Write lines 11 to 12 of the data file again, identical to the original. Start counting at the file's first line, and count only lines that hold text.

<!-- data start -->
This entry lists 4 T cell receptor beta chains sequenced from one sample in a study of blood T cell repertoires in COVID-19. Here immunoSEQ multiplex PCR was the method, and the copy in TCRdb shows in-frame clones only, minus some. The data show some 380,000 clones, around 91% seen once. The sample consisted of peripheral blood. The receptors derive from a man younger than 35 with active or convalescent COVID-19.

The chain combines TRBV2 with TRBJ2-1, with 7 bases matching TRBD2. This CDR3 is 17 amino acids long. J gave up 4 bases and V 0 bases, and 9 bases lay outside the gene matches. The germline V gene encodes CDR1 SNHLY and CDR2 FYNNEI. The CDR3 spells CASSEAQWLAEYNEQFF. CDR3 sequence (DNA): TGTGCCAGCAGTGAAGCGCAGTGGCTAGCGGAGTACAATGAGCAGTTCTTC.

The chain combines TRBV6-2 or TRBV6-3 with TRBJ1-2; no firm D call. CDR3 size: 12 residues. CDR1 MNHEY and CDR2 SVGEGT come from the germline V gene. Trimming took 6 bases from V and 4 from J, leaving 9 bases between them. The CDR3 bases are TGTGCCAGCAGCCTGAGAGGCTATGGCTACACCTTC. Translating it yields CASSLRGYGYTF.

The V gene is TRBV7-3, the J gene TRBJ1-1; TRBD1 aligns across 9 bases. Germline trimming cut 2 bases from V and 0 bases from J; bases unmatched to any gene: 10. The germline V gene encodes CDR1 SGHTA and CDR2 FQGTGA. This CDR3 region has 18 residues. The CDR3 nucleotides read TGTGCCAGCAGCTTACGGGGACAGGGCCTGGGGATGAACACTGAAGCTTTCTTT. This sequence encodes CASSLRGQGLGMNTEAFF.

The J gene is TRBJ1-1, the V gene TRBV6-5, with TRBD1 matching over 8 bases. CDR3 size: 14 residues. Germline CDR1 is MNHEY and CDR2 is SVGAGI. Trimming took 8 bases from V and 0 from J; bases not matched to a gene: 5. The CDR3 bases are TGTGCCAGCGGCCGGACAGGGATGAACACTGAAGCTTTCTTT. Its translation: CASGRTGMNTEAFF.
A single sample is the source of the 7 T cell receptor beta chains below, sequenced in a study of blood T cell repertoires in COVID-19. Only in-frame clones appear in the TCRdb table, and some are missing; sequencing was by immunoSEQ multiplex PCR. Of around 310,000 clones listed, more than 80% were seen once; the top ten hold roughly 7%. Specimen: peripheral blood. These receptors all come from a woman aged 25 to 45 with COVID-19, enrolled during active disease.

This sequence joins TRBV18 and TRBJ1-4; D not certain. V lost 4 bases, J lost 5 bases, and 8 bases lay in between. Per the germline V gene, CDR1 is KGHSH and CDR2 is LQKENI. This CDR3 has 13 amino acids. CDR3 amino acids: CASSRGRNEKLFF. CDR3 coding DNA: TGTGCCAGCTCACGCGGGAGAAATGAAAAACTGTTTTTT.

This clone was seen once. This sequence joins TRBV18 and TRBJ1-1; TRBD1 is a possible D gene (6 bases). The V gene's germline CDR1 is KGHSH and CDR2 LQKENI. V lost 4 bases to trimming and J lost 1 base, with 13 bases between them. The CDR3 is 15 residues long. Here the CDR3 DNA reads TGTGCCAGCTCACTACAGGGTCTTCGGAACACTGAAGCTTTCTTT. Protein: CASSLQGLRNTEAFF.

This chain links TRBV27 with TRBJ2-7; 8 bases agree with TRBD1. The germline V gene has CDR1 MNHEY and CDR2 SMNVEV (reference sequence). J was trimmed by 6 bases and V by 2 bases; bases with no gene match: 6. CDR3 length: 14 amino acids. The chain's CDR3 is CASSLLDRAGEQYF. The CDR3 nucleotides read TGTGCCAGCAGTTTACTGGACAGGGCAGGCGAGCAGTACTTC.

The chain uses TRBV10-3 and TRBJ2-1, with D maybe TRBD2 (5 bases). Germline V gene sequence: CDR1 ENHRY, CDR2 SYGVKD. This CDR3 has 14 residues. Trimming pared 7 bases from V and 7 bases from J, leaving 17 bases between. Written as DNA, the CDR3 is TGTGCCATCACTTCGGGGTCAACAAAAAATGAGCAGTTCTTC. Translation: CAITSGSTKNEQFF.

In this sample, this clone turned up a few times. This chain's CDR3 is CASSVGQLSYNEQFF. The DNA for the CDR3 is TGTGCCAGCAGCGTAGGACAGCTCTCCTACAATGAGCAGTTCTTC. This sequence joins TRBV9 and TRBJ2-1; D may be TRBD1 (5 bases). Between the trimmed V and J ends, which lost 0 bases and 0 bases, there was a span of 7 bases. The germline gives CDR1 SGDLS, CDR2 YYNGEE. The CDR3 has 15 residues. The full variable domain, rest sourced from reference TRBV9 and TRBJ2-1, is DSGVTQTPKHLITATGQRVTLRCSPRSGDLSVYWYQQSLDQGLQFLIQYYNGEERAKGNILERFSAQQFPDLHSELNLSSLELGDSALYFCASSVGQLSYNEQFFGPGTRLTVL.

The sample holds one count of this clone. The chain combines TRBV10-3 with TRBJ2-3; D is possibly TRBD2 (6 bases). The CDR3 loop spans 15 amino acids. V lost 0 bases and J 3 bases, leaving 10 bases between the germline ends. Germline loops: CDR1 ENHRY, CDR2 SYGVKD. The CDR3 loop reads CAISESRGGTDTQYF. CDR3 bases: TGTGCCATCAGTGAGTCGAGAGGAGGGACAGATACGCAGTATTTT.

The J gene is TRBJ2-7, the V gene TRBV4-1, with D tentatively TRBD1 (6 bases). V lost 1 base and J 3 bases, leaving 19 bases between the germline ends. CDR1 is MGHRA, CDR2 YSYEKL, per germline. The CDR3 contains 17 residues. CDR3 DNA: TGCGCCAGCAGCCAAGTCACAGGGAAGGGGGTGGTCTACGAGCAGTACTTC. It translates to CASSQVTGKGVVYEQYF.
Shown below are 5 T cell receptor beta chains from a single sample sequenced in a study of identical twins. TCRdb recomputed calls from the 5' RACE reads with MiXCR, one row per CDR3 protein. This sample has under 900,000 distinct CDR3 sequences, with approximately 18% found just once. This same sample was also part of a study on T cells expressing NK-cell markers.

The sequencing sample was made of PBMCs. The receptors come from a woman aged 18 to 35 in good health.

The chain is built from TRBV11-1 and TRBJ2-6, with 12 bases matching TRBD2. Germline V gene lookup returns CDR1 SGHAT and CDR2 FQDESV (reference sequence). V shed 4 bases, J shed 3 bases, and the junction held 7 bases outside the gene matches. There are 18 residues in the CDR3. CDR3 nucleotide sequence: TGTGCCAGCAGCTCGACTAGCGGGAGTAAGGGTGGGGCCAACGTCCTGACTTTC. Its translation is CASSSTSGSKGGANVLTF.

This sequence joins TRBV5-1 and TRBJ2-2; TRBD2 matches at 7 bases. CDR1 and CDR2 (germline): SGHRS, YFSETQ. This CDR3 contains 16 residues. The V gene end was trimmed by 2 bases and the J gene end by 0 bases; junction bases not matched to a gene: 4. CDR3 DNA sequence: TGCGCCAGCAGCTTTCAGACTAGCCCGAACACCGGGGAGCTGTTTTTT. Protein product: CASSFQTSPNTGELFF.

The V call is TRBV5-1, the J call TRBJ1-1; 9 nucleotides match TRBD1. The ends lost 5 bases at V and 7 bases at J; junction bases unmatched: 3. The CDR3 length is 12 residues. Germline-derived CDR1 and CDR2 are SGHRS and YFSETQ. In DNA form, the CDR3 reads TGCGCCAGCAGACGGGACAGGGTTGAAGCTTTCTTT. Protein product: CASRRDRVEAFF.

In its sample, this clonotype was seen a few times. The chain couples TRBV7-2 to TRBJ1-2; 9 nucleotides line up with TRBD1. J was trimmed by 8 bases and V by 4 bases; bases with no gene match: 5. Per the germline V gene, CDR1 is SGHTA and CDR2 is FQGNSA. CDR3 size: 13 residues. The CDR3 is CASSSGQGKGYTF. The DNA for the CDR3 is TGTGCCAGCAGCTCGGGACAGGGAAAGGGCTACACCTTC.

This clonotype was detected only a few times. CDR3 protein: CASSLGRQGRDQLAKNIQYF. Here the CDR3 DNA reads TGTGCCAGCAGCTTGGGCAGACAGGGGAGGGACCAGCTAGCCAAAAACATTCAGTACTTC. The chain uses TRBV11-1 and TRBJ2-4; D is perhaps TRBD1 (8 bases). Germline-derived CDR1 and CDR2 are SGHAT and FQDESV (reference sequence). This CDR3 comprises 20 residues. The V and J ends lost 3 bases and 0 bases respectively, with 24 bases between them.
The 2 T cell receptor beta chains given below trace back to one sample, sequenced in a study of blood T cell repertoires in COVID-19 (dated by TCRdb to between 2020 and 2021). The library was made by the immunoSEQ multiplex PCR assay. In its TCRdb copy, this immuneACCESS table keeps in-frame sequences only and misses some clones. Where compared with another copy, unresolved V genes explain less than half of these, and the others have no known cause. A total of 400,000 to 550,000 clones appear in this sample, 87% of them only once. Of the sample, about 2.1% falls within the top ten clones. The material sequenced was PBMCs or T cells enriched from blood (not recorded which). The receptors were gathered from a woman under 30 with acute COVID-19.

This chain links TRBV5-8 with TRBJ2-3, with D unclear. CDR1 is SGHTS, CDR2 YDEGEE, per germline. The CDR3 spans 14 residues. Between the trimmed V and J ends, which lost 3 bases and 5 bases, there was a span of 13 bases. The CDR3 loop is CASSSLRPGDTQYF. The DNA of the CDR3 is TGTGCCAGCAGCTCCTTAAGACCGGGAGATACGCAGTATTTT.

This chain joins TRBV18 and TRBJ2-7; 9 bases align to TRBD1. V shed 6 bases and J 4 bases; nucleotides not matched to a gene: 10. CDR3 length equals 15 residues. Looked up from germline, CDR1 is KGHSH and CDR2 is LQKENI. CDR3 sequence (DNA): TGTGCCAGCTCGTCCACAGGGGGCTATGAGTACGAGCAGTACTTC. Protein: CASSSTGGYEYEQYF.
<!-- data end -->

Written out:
In this sample, this clone turned up a few times. This chain's CDR3 is CASSVGQLSYNEQFF. The DNA for the CDR3 is TGTGCCAGCAGCGTAGGACAGCTCTCCTACAATGAGCAGTTCTTC. This sequence joins TRBV9 and TRBJ2-1; D may be TRBD1 (5 bases). Between the trimmed V and J ends, which lost 0 bases and 0 bases, there was a span of 7 bases. The germline gives CDR1 SGDLS, CDR2 YYNGEE. The CDR3 has 15 residues. The full variable domain, rest sourced from reference TRBV9 and TRBJ2-1, is DSGVTQTPKHLITATGQRVTLRCSPRSGDLSVYWYQQSLDQGLQFLIQYYNGEERAKGNILERFSAQQFPDLHSELNLSSLELGDSALYFCASSVGQLSYNEQFFGPGTRLTVL.

The sample holds one count of this clone. The chain combines TRBV10-3 with TRBJ2-3; D is possibly TRBD2 (6 bases). The CDR3 loop spans 15 amino acids. V lost 0 bases and J 3 bases, leaving 10 bases between the germline ends. Germline loops: CDR1 ENHRY, CDR2 SYGVKD. The CDR3 loop reads CAISESRGGTDTQYF. CDR3 bases: TGTGCCATCAGTGAGTCGAGAGGAGGGACAGATACGCAGTATTTT.